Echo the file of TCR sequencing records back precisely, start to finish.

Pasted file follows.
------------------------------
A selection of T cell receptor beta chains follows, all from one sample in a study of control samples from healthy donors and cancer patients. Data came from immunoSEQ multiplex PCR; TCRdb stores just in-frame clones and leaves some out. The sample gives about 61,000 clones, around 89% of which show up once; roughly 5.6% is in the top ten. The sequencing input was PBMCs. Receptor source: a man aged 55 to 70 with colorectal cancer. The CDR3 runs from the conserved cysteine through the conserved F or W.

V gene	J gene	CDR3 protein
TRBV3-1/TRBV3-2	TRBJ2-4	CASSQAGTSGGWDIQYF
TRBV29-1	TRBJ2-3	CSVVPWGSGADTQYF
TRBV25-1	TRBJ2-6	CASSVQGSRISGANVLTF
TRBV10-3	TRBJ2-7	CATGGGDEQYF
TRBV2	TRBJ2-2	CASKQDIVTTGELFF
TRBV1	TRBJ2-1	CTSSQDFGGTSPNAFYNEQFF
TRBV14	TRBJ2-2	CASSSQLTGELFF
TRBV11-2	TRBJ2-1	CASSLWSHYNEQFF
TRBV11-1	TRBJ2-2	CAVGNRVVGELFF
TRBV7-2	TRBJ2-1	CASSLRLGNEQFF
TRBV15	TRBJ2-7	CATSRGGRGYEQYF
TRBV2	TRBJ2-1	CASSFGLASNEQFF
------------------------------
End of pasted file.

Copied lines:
A selection of T cell receptor beta chains follows, all from one sample in a study of control samples from healthy donors and cancer patients. Data came from immunoSEQ multiplex PCR; TCRdb stores just in-frame clones and leaves some out. The sample gives about 61,000 clones, around 89% of which show up once; roughly 5.6% is in the top ten. The sequencing input was PBMCs. Receptor source: a man aged 55 to 70 with colorectal cancer. The CDR3 runs from the conserved cysteine through the conserved F or W.

V gene	J gene	CDR3 protein
TRBV3-1/TRBV3-2	TRBJ2-4	CASSQAGTSGGWDIQYF
TRBV29-1	TRBJ2-3	CSVVPWGSGADTQYF
TRBV25-1	TRBJ2-6	CASSVQGSRISGANVLTF
TRBV10-3	TRBJ2-7	CATGGGDEQYF
TRBV2	TRBJ2-2	CASKQDIVTTGELFF
TRBV1	TRBJ2-1	CTSSQDFGGTSPNAFYNEQFF
TRBV14	TRBJ2-2	CASSSQLTGELFF
TRBV11-2	TRBJ2-1	CASSLWSHYNEQFF
TRBV11-1	TRBJ2-2	CAVGNRVVGELFF
TRBV7-2	TRBJ2-1	CASSLRLGNEQFF
TRBV15	TRBJ2-7	CATSRGGRGYEQYF
TRBV2	TRBJ2-1	CASSFGLASNEQFF